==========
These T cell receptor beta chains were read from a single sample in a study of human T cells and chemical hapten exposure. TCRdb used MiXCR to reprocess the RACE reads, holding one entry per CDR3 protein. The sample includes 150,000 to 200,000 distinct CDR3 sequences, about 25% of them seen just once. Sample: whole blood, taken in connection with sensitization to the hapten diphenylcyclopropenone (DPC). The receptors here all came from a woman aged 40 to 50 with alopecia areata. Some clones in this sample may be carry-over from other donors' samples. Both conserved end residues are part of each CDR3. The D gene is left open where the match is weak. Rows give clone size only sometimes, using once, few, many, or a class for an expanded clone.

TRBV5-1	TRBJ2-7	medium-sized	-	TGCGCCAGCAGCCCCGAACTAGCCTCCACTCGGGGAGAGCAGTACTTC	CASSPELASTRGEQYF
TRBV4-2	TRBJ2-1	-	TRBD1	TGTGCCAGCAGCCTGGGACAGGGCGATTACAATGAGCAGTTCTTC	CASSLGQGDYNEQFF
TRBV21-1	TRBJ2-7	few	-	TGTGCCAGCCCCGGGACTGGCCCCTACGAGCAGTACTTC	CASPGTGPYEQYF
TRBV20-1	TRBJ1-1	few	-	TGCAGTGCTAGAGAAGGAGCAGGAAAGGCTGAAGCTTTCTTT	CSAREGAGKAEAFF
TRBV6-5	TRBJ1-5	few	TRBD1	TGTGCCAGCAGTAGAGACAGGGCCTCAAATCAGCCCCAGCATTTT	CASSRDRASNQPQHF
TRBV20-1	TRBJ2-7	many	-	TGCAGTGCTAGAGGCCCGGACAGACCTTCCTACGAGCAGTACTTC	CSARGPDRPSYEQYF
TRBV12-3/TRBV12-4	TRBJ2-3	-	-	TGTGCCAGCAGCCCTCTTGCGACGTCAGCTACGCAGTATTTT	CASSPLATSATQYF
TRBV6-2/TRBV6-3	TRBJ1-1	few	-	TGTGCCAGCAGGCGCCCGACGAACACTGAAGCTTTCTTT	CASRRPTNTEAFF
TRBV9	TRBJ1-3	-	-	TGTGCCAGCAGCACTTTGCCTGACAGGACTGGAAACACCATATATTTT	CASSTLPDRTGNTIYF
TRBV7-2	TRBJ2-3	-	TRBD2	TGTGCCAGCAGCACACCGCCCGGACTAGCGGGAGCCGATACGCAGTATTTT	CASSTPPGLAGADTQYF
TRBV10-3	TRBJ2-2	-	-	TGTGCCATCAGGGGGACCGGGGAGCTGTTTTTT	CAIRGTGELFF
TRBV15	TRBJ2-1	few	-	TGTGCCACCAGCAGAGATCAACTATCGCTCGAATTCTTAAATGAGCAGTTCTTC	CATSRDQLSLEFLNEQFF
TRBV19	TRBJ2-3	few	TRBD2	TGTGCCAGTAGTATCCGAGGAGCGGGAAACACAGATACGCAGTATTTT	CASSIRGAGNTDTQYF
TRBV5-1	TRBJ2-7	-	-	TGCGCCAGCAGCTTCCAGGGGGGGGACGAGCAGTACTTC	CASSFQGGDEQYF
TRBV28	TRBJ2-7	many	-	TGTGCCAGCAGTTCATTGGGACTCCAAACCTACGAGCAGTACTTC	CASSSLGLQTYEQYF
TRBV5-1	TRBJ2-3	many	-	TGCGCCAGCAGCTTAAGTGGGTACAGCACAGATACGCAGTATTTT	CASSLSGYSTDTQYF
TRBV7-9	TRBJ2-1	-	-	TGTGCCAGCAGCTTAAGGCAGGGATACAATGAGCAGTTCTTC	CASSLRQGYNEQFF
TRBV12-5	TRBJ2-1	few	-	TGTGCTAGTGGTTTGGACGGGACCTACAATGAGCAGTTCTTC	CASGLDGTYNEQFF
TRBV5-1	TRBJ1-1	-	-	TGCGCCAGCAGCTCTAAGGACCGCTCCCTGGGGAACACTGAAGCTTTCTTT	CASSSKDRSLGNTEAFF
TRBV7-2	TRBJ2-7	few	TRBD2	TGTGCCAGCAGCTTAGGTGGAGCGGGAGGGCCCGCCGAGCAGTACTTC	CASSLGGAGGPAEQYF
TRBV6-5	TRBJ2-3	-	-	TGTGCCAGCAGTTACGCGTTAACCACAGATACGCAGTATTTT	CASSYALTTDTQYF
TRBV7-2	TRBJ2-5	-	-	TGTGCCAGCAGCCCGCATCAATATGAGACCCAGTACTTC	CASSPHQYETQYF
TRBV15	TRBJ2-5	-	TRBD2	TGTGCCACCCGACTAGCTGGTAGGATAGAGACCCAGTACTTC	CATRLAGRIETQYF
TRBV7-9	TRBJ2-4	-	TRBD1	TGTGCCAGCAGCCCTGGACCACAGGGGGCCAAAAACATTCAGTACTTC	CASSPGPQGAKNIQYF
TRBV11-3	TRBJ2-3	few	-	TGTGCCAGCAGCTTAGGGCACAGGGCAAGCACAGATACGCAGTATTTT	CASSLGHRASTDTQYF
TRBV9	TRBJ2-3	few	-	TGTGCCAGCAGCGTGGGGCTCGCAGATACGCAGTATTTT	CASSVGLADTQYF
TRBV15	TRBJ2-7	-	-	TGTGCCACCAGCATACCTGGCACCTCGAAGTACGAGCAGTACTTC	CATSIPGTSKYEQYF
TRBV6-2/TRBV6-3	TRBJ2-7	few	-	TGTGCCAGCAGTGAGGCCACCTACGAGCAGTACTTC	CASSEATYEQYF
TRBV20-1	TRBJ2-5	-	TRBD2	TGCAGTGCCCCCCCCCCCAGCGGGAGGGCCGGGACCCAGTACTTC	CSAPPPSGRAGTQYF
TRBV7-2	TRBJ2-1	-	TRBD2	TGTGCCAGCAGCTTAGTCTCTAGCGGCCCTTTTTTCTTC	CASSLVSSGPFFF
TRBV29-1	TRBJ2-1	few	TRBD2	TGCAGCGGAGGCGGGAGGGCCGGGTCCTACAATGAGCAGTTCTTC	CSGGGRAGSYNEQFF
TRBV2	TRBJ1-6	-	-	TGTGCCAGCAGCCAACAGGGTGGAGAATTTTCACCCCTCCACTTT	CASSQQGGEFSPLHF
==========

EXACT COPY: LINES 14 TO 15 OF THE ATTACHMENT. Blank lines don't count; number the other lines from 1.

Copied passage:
TRBV19	TRBJ2-3	few	TRBD2	TGTGCCAGTAGTATCCGAGGAGCGGGAAACACAGATACGCAGTATTTT	CASSIRGAGNTDTQYF
TRBV5-1	TRBJ2-7	-	-	TGCGCCAGCAGCTTCCAGGGGGGGGACGAGCAGTACTTC	CASSFQGGDEQYF